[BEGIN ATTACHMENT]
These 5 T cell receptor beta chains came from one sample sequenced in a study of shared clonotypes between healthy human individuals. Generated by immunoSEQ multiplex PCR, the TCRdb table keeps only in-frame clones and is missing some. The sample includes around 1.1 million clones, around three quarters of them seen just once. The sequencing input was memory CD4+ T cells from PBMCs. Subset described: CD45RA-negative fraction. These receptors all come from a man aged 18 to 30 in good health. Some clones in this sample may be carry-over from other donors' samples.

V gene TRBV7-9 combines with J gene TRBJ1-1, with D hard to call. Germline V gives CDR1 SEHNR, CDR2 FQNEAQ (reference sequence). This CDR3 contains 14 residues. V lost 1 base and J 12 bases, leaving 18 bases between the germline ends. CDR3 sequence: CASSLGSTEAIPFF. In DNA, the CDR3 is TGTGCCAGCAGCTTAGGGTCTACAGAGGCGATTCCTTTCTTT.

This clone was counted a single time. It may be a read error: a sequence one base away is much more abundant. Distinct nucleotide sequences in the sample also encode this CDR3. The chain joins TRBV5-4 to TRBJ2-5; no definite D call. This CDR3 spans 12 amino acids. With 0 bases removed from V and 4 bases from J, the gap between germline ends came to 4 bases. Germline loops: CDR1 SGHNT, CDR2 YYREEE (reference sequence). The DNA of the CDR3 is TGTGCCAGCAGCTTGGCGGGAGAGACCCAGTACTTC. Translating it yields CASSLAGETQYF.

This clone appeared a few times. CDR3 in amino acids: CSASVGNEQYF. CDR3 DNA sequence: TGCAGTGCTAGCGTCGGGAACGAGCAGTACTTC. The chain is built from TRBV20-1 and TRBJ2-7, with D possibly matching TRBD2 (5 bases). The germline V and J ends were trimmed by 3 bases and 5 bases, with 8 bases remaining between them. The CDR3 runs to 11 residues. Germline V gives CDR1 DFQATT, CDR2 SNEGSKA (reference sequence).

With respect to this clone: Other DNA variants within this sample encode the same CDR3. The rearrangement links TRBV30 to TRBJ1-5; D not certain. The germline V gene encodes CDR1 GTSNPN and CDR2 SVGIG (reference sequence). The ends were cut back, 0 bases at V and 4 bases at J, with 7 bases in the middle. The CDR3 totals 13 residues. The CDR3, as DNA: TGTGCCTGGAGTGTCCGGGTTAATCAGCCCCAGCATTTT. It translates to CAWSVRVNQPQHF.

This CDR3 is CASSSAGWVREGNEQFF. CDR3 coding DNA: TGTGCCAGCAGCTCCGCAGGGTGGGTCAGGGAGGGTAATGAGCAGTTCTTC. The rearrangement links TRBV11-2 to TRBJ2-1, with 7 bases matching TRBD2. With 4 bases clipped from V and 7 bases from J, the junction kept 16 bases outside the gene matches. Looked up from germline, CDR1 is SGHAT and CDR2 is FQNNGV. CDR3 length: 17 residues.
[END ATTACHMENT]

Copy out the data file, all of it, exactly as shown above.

These 5 T cell receptor beta chains came from one sample sequenced in a study of shared clonotypes between healthy human individuals. Generated by immunoSEQ multiplex PCR, the TCRdb table keeps only in-frame clones and is missing some. The sample includes around 1.1 million clones, around three quarters of them seen just once. The sequencing input was memory CD4+ T cells from PBMCs. Subset described: CD45RA-negative fraction. These receptors all come from a man aged 18 to 30 in good health. Some clones in this sample may be carry-over from other donors' samples.

V gene TRBV7-9 combines with J gene TRBJ1-1, with D hard to call. Germline V gives CDR1 SEHNR, CDR2 FQNEAQ (reference sequence). This CDR3 contains 14 residues. V lost 1 base and J 12 bases, leaving 18 bases between the germline ends. CDR3 sequence: CASSLGSTEAIPFF. In DNA, the CDR3 is TGTGCCAGCAGCTTAGGGTCTACAGAGGCGATTCCTTTCTTT.

This clone was counted a single time. It may be a read error: a sequence one base away is much more abundant. Distinct nucleotide sequences in the sample also encode this CDR3. The chain joins TRBV5-4 to TRBJ2-5; no definite D call. This CDR3 spans 12 amino acids. With 0 bases removed from V and 4 bases from J, the gap between germline ends came to 4 bases. Germline loops: CDR1 SGHNT, CDR2 YYREEE (reference sequence). The DNA of the CDR3 is TGTGCCAGCAGCTTGGCGGGAGAGACCCAGTACTTC. Translating it yields CASSLAGETQYF.

This clone appeared a few times. CDR3 in amino acids: CSASVGNEQYF. CDR3 DNA sequence: TGCAGTGCTAGCGTCGGGAACGAGCAGTACTTC. The chain is built from TRBV20-1 and TRBJ2-7, with D possibly matching TRBD2 (5 bases). The germline V and J ends were trimmed by 3 bases and 5 bases, with 8 bases remaining between them. The CDR3 runs to 11 residues. Germline V gives CDR1 DFQATT, CDR2 SNEGSKA (reference sequence).

With respect to this clone: Other DNA variants within this sample encode the same CDR3. The rearrangement links TRBV30 to TRBJ1-5; D not certain. The germline V gene encodes CDR1 GTSNPN and CDR2 SVGIG (reference sequence). The ends were cut back, 0 bases at V and 4 bases at J, with 7 bases in the middle. The CDR3 totals 13 residues. The CDR3, as DNA: TGTGCCTGGAGTGTCCGGGTTAATCAGCCCCAGCATTTT. It translates to CAWSVRVNQPQHF.

This CDR3 is CASSSAGWVREGNEQFF. CDR3 coding DNA: TGTGCCAGCAGCTCCGCAGGGTGGGTCAGGGAGGGTAATGAGCAGTTCTTC. The rearrangement links TRBV11-2 to TRBJ2-1, with 7 bases matching TRBD2. With 4 bases clipped from V and 7 bases from J, the junction kept 16 bases outside the gene matches. Looked up from germline, CDR1 is SGHAT and CDR2 is FQNNGV. CDR3 length: 17 residues.